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abstract = "OBJECTIVE Although heterogeneity in patient outcomes following subarachnoid hemorrhage (SAH) has been observed across different centers, the relative merits of clipping and coiling for SAH remain unknown. The authors sought to compare the patient outcomes between these therapeutic modalities using a large nationwide discharge database encompassing hospitals with different comprehensive stroke center (CSC) capabilities. METHODS They analyzed data from 5214 patients with SAH (clipping 3624, coiling 1590) who had been urgently hospitalized at 393 institutions in Japan in the period from April 2012 to March 2013. In-hospital mortality, modified Rankin Scale (mRS) score, cerebral infarction, complications, hospital length of stay, and medical costs were compared between the clipping and coiling groups after adjustment for patient-level and hospital-level characteristics by using mixed-model analysis. RESULTS Patients who had undergone coiling had significantly higher in-hospital mortality (12.4{\%} vs 8.7{\%}, OR 1.3) and a shorter median hospital stay (32.0 vs 37.0 days, p < 0.001) than those who had undergone clipping. The respective proportions of patients discharged with mRS scores of 3-6 (46.4{\%} and 42.9{\%}) and median medical costs (thousands US$, 35.7 and 36.7) were not significantly different between the groups. These results remained robust after further adjustment for CSC capabilities as a hospital-related covariate. CONCLUSIONS Despite the increasing use of coiling, clipping remains the mainstay treatment for SAH. Regardless of CSC capabilities, clipping was associated with reduced in-hospital mortality, similar unfavorable functional outcomes and medical costs, and a longer hospital stay as compared with coiling in 2012 in Japan. Further study is required to determine the influence of unmeasured confounders.",
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T1 - Effect of treatment modality on in-hospital outcome in patients with subarachnoid hemorrhage

T2 - A nationwide study in Japan (J-ASPECT Study)

AU - Kurogi, Ryota

AU - Kada, Akiko

AU - Nishimura, Kunihiro

AU - Kamitani, Satoru

AU - Nishimura, Ataru

AU - Sayama, Tetsuro

AU - Nakagawara, Jyoji

AU - Toyoda, Kazunori

AU - Ogasawara, Kuniaki

AU - Ono, Junichi

AU - Shiokawa, Yoshiaki

AU - Aruga, Toru

AU - Miyachi, Shigeru

AU - Nagata, Izumi

AU - Matsuda, Shinya

AU - Yoshimura, Shinichi

AU - Okuchi, Kazuo

AU - Suzuki, Akifumi

AU - Nakamura, Fumiaki

AU - Onozuka, Daisuke

AU - Hagihara, Akihito

AU - Iihara, Koji

PY - 2018/5

Y1 - 2018/5

N2 - OBJECTIVE Although heterogeneity in patient outcomes following subarachnoid hemorrhage (SAH) has been observed across different centers, the relative merits of clipping and coiling for SAH remain unknown. The authors sought to compare the patient outcomes between these therapeutic modalities using a large nationwide discharge database encompassing hospitals with different comprehensive stroke center (CSC) capabilities. METHODS They analyzed data from 5214 patients with SAH (clipping 3624, coiling 1590) who had been urgently hospitalized at 393 institutions in Japan in the period from April 2012 to March 2013. In-hospital mortality, modified Rankin Scale (mRS) score, cerebral infarction, complications, hospital length of stay, and medical costs were compared between the clipping and coiling groups after adjustment for patient-level and hospital-level characteristics by using mixed-model analysis. RESULTS Patients who had undergone coiling had significantly higher in-hospital mortality (12.4% vs 8.7%, OR 1.3) and a shorter median hospital stay (32.0 vs 37.0 days, p < 0.001) than those who had undergone clipping. The respective proportions of patients discharged with mRS scores of 3-6 (46.4% and 42.9%) and median medical costs (thousands US$, 35.7 and 36.7) were not significantly different between the groups. These results remained robust after further adjustment for CSC capabilities as a hospital-related covariate. CONCLUSIONS Despite the increasing use of coiling, clipping remains the mainstay treatment for SAH. Regardless of CSC capabilities, clipping was associated with reduced in-hospital mortality, similar unfavorable functional outcomes and medical costs, and a longer hospital stay as compared with coiling in 2012 in Japan. Further study is required to determine the influence of unmeasured confounders.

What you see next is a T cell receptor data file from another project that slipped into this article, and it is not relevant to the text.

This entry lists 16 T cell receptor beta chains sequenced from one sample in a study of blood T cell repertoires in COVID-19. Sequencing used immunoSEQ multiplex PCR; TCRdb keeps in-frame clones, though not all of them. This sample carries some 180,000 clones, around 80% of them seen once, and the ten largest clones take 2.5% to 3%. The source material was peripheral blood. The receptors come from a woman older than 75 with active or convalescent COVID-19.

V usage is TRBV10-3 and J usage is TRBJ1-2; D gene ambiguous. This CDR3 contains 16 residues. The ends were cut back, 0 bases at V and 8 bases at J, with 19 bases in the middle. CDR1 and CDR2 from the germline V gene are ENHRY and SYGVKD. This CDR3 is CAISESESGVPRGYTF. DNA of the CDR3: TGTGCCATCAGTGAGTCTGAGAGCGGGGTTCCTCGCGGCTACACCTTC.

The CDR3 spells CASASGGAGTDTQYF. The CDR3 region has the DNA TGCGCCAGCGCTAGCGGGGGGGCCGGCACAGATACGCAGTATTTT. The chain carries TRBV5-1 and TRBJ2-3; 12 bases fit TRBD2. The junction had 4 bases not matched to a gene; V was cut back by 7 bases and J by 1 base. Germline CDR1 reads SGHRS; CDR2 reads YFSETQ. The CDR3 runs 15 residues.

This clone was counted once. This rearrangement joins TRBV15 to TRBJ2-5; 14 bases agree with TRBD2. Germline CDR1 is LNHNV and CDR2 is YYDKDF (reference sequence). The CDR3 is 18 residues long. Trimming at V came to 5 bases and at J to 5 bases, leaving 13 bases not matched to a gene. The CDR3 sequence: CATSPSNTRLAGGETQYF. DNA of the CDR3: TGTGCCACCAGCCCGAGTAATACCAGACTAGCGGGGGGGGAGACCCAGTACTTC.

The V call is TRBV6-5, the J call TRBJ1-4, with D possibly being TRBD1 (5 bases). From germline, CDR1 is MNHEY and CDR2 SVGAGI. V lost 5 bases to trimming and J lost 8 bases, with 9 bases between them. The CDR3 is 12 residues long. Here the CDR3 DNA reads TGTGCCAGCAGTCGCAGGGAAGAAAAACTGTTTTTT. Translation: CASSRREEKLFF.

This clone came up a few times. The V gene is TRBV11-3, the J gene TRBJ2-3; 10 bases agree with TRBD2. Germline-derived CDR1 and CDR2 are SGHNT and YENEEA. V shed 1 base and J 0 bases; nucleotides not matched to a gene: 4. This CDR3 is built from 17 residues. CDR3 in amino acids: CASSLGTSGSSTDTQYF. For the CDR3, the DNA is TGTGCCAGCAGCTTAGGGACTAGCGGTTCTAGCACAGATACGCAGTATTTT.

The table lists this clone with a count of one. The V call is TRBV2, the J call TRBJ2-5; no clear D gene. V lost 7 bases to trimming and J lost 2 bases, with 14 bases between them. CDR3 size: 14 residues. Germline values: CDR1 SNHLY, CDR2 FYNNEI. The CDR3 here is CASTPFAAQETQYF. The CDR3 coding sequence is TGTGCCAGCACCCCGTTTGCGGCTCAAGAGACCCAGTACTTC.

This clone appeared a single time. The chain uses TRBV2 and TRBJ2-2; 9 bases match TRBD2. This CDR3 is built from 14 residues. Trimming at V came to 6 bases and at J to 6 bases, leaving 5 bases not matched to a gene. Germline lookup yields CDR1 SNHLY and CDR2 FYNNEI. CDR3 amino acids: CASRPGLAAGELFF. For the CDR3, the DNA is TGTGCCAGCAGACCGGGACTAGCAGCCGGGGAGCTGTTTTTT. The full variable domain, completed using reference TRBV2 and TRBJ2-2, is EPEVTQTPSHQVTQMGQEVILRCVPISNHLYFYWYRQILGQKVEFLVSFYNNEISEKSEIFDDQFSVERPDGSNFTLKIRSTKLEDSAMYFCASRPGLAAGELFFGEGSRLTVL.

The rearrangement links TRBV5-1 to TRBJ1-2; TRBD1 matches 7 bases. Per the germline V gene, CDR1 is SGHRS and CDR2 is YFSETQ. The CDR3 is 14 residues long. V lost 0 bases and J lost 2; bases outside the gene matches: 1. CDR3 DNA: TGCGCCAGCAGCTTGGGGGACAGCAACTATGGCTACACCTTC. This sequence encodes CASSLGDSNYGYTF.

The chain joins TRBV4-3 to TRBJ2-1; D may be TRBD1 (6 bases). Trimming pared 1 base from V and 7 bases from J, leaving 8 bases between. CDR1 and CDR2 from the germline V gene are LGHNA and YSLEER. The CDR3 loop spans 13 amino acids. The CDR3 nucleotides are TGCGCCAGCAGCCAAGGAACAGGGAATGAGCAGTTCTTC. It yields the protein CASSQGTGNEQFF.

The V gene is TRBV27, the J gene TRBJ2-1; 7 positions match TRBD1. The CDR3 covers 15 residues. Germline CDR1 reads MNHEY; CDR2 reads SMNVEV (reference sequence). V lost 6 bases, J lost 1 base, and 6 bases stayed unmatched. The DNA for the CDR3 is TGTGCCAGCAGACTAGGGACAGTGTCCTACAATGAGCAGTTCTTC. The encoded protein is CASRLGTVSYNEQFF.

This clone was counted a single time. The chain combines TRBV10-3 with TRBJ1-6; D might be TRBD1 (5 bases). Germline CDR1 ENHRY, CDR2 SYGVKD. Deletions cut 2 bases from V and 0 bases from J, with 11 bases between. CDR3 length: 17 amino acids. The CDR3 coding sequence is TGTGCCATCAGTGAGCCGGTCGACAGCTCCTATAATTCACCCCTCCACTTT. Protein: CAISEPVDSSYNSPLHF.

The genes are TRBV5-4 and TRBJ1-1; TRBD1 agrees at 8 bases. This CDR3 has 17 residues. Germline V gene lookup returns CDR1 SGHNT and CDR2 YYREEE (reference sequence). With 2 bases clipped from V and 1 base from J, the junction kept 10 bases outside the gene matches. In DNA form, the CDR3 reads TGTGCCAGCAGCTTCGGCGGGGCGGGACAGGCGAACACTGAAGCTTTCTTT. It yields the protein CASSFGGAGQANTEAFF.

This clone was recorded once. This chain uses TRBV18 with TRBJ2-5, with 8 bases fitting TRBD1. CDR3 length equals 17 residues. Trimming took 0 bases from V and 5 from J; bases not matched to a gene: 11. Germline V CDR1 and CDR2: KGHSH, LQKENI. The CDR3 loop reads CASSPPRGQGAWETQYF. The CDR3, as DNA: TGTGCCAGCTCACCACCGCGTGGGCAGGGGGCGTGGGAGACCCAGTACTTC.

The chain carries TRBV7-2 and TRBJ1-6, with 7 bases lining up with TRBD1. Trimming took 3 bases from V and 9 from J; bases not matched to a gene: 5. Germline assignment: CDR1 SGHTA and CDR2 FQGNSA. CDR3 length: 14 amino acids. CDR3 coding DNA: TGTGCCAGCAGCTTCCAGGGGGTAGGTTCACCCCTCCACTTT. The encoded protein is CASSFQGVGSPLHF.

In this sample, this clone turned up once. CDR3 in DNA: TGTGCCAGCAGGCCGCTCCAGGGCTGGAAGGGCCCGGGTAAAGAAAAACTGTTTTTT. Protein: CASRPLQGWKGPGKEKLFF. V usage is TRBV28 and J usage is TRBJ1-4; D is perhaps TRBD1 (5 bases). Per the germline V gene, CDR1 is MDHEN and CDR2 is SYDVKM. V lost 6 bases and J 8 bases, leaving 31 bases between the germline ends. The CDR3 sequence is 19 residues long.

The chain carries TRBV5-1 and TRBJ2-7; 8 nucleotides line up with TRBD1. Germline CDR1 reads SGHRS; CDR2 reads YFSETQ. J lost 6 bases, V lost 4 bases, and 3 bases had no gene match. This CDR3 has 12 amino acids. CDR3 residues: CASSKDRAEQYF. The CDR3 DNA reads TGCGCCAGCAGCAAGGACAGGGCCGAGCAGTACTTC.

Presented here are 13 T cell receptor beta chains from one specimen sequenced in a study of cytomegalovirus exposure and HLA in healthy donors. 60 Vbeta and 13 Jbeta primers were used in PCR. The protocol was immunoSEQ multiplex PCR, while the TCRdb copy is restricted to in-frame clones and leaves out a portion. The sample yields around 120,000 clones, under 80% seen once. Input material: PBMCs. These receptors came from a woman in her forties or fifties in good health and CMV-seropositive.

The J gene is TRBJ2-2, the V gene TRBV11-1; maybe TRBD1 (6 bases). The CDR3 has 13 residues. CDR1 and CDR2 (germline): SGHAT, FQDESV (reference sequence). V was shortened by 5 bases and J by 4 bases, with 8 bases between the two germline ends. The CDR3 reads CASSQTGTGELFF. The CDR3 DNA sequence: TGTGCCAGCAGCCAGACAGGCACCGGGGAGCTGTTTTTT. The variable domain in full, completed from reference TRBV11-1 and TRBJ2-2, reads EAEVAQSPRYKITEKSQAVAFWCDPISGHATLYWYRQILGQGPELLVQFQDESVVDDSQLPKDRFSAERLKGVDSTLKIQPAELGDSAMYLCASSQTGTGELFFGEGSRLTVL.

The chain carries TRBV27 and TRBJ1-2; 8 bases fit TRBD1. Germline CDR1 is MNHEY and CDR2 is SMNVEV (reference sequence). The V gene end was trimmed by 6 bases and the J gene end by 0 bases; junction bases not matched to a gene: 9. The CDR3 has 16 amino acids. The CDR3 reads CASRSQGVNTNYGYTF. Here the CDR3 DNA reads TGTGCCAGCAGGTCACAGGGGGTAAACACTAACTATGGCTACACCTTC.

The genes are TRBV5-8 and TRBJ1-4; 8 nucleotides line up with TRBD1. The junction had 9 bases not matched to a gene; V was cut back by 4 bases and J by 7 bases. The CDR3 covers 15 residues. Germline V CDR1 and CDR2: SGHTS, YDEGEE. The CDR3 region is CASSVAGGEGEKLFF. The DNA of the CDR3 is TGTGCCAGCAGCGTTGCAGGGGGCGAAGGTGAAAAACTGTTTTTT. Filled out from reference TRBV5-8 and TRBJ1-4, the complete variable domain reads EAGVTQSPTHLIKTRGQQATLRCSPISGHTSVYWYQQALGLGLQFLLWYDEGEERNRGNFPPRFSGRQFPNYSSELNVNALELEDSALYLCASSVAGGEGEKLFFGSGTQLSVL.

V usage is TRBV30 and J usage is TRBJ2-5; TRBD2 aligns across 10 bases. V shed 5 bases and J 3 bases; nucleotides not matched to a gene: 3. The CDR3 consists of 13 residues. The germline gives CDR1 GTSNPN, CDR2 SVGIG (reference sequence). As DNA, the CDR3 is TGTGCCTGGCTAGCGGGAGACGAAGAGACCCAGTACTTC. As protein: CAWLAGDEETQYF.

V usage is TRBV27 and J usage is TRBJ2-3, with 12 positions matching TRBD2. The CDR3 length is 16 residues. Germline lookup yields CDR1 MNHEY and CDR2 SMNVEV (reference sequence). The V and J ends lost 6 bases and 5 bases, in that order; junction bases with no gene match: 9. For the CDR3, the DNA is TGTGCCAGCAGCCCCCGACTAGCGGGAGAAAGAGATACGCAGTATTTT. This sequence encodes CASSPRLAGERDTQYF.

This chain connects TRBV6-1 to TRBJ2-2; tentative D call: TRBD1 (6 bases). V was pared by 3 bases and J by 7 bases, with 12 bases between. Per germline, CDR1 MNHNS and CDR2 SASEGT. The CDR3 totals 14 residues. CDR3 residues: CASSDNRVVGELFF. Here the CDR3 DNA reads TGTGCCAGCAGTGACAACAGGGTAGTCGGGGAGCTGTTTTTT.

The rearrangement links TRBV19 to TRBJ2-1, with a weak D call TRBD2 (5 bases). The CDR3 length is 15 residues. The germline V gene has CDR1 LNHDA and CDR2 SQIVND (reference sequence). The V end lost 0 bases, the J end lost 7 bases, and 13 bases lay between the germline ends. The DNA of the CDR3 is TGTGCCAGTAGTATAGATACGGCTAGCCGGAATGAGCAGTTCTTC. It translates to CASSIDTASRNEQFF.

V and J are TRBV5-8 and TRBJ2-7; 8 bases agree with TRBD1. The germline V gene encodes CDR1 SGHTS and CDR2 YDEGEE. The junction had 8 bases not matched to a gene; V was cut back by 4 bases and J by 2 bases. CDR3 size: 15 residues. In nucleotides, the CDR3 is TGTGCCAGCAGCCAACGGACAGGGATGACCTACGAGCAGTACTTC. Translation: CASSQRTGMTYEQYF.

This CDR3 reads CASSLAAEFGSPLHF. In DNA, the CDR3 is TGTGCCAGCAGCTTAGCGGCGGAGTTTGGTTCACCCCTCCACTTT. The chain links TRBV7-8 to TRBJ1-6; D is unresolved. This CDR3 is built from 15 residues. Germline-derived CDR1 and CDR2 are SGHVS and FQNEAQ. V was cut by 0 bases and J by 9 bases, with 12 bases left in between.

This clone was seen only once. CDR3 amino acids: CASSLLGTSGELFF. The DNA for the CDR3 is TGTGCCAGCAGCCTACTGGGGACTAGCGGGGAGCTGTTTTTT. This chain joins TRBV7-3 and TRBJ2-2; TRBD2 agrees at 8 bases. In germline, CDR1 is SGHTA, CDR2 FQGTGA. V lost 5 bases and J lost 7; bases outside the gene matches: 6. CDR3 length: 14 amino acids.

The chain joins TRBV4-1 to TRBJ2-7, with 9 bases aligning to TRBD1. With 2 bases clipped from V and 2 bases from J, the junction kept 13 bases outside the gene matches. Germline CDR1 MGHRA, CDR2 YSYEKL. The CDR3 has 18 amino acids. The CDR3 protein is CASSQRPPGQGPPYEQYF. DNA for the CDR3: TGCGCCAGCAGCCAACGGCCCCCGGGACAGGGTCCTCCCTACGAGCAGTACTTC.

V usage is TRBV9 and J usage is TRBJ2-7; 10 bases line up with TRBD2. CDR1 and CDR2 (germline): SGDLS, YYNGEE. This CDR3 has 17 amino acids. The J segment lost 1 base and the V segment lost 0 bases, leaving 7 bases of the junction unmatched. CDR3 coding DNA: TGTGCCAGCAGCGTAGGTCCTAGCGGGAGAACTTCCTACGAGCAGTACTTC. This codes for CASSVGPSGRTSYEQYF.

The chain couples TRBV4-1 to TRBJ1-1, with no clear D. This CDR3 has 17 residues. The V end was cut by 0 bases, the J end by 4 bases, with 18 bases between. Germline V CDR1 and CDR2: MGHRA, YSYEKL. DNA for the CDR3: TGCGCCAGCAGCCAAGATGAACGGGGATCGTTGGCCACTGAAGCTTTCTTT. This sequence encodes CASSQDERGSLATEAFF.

AB - OBJECTIVE Although heterogeneity in patient outcomes following subarachnoid hemorrhage (SAH) has been observed across different centers, the relative merits of clipping and coiling for SAH remain unknown. The authors sought to compare the patient outcomes between these therapeutic modalities using a large nationwide discharge database encompassing hospitals with different comprehensive stroke center (CSC) capabilities. METHODS They analyzed data from 5214 patients with SAH (clipping 3624, coiling 1590) who had been urgently hospitalized at 393 institutions in Japan in the period from April 2012 to March 2013. In-hospital mortality, modified Rankin Scale (mRS) score, cerebral infarction, complications, hospital length of stay, and medical costs were compared between the clipping and coiling groups after adjustment for patient-level and hospital-level characteristics by using mixed-model analysis. RESULTS Patients who had undergone coiling had significantly higher in-hospital mortality (12.4% vs 8.7%, OR 1.3) and a shorter median hospital stay (32.0 vs 37.0 days, p < 0.001) than those who had undergone clipping. The respective proportions of patients discharged with mRS scores of 3-6 (46.4% and 42.9%) and median medical costs (thousands US$, 35.7 and 36.7) were not significantly different between the groups. These results remained robust after further adjustment for CSC capabilities as a hospital-related covariate. CONCLUSIONS Despite the increasing use of coiling, clipping remains the mainstay treatment for SAH. Regardless of CSC capabilities, clipping was associated with reduced in-hospital mortality, similar unfavorable functional outcomes and medical costs, and a longer hospital stay as compared with coiling in 2012 in Japan. Further study is required to determine the influence of unmeasured confounders.